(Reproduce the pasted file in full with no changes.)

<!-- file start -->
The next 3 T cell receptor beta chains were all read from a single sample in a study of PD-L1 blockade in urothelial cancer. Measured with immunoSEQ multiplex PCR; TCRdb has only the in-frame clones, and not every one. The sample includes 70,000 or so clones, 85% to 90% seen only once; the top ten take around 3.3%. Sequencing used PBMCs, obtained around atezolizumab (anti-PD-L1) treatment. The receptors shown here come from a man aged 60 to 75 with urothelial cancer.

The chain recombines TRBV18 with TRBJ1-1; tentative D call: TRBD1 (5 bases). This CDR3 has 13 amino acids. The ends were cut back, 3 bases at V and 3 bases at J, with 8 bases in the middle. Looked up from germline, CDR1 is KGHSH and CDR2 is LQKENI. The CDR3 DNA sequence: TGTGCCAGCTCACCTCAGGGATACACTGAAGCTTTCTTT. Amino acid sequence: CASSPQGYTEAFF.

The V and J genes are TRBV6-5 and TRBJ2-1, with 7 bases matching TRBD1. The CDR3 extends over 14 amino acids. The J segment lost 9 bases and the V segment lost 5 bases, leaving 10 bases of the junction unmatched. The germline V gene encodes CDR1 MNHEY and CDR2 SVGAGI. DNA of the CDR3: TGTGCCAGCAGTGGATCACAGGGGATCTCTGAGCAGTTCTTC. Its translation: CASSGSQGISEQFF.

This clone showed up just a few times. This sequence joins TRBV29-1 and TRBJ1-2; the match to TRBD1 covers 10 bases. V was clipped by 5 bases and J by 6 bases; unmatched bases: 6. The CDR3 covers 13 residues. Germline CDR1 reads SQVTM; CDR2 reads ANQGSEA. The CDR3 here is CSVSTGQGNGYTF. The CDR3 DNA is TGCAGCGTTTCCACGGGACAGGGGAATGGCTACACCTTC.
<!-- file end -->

The next 3 T cell receptor beta chains were all read from a single sample in a study of PD-L1 blockade in urothelial cancer. Measured with immunoSEQ multiplex PCR; TCRdb has only the in-frame clones, and not every one. The sample includes 70,000 or so clones, 85% to 90% seen only once; the top ten take around 3.3%. Sequencing used PBMCs, obtained around atezolizumab (anti-PD-L1) treatment. The receptors shown here come from a man aged 60 to 75 with urothelial cancer.

The chain recombines TRBV18 with TRBJ1-1; tentative D call: TRBD1 (5 bases). This CDR3 has 13 amino acids. The ends were cut back, 3 bases at V and 3 bases at J, with 8 bases in the middle. Looked up from germline, CDR1 is KGHSH and CDR2 is LQKENI. The CDR3 DNA sequence: TGTGCCAGCTCACCTCAGGGATACACTGAAGCTTTCTTT. Amino acid sequence: CASSPQGYTEAFF.

The V and J genes are TRBV6-5 and TRBJ2-1, with 7 bases matching TRBD1. The CDR3 extends over 14 amino acids. The J segment lost 9 bases and the V segment lost 5 bases, leaving 10 bases of the junction unmatched. The germline V gene encodes CDR1 MNHEY and CDR2 SVGAGI. DNA of the CDR3: TGTGCCAGCAGTGGATCACAGGGGATCTCTGAGCAGTTCTTC. Its translation: CASSGSQGISEQFF.

This clone showed up just a few times. This sequence joins TRBV29-1 and TRBJ1-2; the match to TRBD1 covers 10 bases. V was clipped by 5 bases and J by 6 bases; unmatched bases: 6. The CDR3 covers 13 residues. Germline CDR1 reads SQVTM; CDR2 reads ANQGSEA. The CDR3 here is CSVSTGQGNGYTF. The CDR3 DNA is TGCAGCGTTTCCACGGGACAGGGGAATGGCTACACCTTC.